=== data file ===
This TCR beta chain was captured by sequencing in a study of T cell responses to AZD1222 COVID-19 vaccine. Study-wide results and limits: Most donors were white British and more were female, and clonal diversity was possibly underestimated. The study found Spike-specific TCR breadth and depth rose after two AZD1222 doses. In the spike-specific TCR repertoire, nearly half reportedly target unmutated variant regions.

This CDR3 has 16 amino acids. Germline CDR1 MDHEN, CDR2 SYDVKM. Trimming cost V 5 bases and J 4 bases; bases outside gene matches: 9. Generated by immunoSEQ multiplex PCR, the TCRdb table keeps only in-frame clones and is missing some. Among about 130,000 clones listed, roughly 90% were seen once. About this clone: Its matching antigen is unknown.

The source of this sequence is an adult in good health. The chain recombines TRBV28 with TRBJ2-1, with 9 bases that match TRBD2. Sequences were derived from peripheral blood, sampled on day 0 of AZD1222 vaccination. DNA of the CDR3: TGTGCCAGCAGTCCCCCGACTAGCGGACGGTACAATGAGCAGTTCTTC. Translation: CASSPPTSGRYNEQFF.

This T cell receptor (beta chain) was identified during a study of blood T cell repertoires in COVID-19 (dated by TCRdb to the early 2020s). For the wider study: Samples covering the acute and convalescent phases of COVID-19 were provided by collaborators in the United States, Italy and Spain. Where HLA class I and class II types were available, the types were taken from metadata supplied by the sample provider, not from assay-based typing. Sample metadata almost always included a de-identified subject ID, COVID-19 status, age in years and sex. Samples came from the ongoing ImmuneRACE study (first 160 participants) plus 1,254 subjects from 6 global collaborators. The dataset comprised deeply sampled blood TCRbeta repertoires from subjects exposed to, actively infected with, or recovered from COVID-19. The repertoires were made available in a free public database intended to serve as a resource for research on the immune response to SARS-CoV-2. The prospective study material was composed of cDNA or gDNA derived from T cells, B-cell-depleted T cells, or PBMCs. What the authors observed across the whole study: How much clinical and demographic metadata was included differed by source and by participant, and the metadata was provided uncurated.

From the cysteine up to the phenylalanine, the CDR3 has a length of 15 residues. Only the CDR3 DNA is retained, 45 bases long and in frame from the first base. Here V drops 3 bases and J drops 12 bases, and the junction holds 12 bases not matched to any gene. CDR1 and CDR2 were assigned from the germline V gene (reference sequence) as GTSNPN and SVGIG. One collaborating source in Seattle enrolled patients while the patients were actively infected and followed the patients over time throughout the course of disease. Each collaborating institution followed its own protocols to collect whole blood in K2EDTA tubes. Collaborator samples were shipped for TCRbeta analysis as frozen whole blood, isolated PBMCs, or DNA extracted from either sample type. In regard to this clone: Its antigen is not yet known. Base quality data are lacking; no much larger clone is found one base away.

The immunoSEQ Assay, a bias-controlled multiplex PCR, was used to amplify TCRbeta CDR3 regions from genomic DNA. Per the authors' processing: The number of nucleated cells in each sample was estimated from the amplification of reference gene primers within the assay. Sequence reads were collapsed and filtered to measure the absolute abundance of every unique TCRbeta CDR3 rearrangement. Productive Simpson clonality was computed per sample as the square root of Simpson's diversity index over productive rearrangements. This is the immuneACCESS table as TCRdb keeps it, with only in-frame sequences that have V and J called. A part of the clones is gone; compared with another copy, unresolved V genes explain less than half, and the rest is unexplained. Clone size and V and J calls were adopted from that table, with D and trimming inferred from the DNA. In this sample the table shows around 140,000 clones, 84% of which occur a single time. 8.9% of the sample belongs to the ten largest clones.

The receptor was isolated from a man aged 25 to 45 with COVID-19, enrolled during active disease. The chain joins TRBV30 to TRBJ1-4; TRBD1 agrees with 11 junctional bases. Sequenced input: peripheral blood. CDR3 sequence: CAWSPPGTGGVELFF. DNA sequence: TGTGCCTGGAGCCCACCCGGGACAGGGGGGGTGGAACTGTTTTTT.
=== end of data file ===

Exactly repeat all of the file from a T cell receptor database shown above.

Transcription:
This TCR beta chain was captured by sequencing in a study of T cell responses to AZD1222 COVID-19 vaccine. Study-wide results and limits: Most donors were white British and more were female, and clonal diversity was possibly underestimated. The study found Spike-specific TCR breadth and depth rose after two AZD1222 doses. In the spike-specific TCR repertoire, nearly half reportedly target unmutated variant regions.

This CDR3 has 16 amino acids. Germline CDR1 MDHEN, CDR2 SYDVKM. Trimming cost V 5 bases and J 4 bases; bases outside gene matches: 9. Generated by immunoSEQ multiplex PCR, the TCRdb table keeps only in-frame clones and is missing some. Among about 130,000 clones listed, roughly 90% were seen once. About this clone: Its matching antigen is unknown.

The source of this sequence is an adult in good health. The chain recombines TRBV28 with TRBJ2-1, with 9 bases that match TRBD2. Sequences were derived from peripheral blood, sampled on day 0 of AZD1222 vaccination. DNA of the CDR3: TGTGCCAGCAGTCCCCCGACTAGCGGACGGTACAATGAGCAGTTCTTC. Translation: CASSPPTSGRYNEQFF.

This T cell receptor (beta chain) was identified during a study of blood T cell repertoires in COVID-19 (dated by TCRdb to the early 2020s). For the wider study: Samples covering the acute and convalescent phases of COVID-19 were provided by collaborators in the United States, Italy and Spain. Where HLA class I and class II types were available, the types were taken from metadata supplied by the sample provider, not from assay-based typing. Sample metadata almost always included a de-identified subject ID, COVID-19 status, age in years and sex. Samples came from the ongoing ImmuneRACE study (first 160 participants) plus 1,254 subjects from 6 global collaborators. The dataset comprised deeply sampled blood TCRbeta repertoires from subjects exposed to, actively infected with, or recovered from COVID-19. The repertoires were made available in a free public database intended to serve as a resource for research on the immune response to SARS-CoV-2. The prospective study material was composed of cDNA or gDNA derived from T cells, B-cell-depleted T cells, or PBMCs. What the authors observed across the whole study: How much clinical and demographic metadata was included differed by source and by participant, and the metadata was provided uncurated.

From the cysteine up to the phenylalanine, the CDR3 has a length of 15 residues. Only the CDR3 DNA is retained, 45 bases long and in frame from the first base. Here V drops 3 bases and J drops 12 bases, and the junction holds 12 bases not matched to any gene. CDR1 and CDR2 were assigned from the germline V gene (reference sequence) as GTSNPN and SVGIG. One collaborating source in Seattle enrolled patients while the patients were actively infected and followed the patients over time throughout the course of disease. Each collaborating institution followed its own protocols to collect whole blood in K2EDTA tubes. Collaborator samples were shipped for TCRbeta analysis as frozen whole blood, isolated PBMCs, or DNA extracted from either sample type. In regard to this clone: Its antigen is not yet known. Base quality data are lacking; no much larger clone is found one base away.

The immunoSEQ Assay, a bias-controlled multiplex PCR, was used to amplify TCRbeta CDR3 regions from genomic DNA. Per the authors' processing: The number of nucleated cells in each sample was estimated from the amplification of reference gene primers within the assay. Sequence reads were collapsed and filtered to measure the absolute abundance of every unique TCRbeta CDR3 rearrangement. Productive Simpson clonality was computed per sample as the square root of Simpson's diversity index over productive rearrangements. This is the immuneACCESS table as TCRdb keeps it, with only in-frame sequences that have V and J called. A part of the clones is gone; compared with another copy, unresolved V genes explain less than half, and the rest is unexplained. Clone size and V and J calls were adopted from that table, with D and trimming inferred from the DNA. In this sample the table shows around 140,000 clones, 84% of which occur a single time. 8.9% of the sample belongs to the ten largest clones.

The receptor was isolated from a man aged 25 to 45 with COVID-19, enrolled during active disease. The chain joins TRBV30 to TRBJ1-4; TRBD1 agrees with 11 junctional bases. Sequenced input: peripheral blood. CDR3 sequence: CAWSPPGTGGVELFF. DNA sequence: TGTGCCTGGAGCCCACCCGGGACAGGGGGGGTGGAACTGTTTTTT.